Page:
Huntington Harbour to Get $2.5M Dredging Projectposted: 11/7/2012
The Sunset Harbor Maintenance Dredging project, which was voted upon at the Board’s Oct. 2 meeting, is expected to remove approximately 80,000 to 100,000 cubic yards of sediment from the harbor, bringing multiple areas back to their original design depths.
Boaters with slips at the county-run Sunset Harbor Marina facilities will benefit from the dredging project, which is needed because of silting from the Bolsa Flood Control Channel and from landside runoff that has accumulated over the past decade.
The project is expected to cost around $2.5 million for planning and execution, according to Orange County senior coastal engineer Susan Brodeur, with dredging expected to begin in Spring 2014.
The project includes bringing five areas back to original Mean Lower Low Water (MLLW) design depths, including the entrance channel near the Coast Highway bridge (to 12 feet MLLW), the main channel along Mariner Drive (to 10 feet), the access channel adjacent to the launch ramp (to 8 feet), Sunset Harbor Marina (to 9 feet) and the Bolsa Channel (to 15 feet).
Prior to dredging, sediment quality testing must be conducted to determine where best to dispose of the dredge material. It could potentially be used for beach replenishment projects if the sediment is the right grain size. If not, it may be transported to the offshore LA-2 sediment disposal area.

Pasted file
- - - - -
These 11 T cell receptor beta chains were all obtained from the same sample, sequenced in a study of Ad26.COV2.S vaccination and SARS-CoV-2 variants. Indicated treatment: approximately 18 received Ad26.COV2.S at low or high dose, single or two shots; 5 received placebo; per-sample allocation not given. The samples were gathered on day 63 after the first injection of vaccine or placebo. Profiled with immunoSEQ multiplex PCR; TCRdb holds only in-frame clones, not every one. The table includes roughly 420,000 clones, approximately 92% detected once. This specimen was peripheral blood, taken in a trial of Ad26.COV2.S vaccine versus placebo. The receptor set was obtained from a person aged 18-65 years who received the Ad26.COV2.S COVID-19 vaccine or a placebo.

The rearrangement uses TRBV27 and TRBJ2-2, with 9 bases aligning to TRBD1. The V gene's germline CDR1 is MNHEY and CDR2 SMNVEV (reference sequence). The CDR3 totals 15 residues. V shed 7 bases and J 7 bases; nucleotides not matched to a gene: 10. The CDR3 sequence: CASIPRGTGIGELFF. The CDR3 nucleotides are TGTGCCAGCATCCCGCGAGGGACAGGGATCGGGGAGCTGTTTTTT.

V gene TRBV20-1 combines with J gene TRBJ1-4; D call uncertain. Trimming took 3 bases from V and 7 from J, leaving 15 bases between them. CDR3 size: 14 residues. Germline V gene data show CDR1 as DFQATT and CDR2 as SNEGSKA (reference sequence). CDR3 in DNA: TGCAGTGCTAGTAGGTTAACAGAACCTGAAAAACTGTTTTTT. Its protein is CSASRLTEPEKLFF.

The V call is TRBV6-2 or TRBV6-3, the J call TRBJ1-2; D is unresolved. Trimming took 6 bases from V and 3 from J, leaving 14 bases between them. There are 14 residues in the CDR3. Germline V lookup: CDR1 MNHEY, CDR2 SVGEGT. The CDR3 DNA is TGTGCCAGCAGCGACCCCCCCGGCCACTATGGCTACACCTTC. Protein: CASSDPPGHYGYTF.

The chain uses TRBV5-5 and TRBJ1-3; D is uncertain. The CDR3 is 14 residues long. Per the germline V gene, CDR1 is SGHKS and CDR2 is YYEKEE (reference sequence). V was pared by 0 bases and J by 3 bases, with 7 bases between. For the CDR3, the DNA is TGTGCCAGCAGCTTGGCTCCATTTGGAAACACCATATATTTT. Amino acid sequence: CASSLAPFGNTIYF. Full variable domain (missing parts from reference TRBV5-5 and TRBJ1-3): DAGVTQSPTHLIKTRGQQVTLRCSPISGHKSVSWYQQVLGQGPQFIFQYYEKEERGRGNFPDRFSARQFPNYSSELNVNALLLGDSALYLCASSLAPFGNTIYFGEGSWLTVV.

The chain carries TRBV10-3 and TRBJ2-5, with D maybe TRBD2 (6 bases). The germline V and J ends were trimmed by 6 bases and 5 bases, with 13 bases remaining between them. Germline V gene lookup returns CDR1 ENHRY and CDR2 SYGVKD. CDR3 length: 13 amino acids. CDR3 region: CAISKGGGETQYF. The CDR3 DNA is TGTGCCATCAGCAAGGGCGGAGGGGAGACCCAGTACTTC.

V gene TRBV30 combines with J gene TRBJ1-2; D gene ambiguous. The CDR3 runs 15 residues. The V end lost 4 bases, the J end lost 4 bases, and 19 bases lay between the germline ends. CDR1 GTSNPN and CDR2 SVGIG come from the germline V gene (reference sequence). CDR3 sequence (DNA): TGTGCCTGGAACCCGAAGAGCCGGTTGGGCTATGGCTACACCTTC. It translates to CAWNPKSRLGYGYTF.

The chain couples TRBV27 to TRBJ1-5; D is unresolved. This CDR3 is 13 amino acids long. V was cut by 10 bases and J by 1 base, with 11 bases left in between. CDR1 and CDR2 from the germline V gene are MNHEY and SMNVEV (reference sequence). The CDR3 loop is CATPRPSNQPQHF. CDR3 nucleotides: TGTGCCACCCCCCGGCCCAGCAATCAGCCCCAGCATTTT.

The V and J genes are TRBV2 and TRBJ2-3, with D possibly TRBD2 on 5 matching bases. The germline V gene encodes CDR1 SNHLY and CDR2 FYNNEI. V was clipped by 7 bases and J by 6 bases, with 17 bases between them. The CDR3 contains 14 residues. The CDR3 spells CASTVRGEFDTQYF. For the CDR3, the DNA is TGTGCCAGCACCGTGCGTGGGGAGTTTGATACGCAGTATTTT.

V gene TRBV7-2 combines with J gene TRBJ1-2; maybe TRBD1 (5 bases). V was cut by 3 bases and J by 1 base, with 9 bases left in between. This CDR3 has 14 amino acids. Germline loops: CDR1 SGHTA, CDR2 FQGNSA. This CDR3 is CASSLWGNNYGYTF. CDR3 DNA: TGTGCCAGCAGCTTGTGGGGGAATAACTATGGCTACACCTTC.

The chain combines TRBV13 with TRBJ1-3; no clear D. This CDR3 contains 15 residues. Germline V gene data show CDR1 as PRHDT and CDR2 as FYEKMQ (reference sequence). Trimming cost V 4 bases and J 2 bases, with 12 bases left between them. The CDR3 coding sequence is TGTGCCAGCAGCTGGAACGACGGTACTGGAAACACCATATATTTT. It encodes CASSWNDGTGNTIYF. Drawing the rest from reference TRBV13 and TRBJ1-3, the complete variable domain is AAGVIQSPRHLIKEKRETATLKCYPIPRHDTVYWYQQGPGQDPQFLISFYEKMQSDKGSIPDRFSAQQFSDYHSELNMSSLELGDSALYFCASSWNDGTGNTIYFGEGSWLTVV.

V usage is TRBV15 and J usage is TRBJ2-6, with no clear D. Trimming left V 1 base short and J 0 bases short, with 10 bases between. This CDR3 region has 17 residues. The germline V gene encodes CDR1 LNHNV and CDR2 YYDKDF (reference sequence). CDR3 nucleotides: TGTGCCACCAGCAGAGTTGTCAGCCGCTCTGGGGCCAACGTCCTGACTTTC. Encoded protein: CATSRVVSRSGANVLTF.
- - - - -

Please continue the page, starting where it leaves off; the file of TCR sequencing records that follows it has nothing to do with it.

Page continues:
Any sediment found to be contaminated or polluted must be disposed of at an approved inland landfill.
Moffat and Nichol will be required to provide the dredging plan and the associated environmental documentation and regulatory permits required for the project.
The county issued a Request for Proposal (RFP) in June that was distributed for design and consulting firms to submit their interest for the Sunset Harbor Maintenance Dredging Project.
Nearly 100 firms viewed the RFP, and five proposals were received and evaluated based on pre-established criteria. An evaluation panel consisting of staff members from OC Parks, OC Public Works, and the city of Newport Beach rated the firms on their written proposals. The panel recommended Moffat and Nichol for the project.
Moffat and Nichol formed in 1945 and is based in Long Beach, operating throughout North America, Europe, Latin America and the Pacific Rim.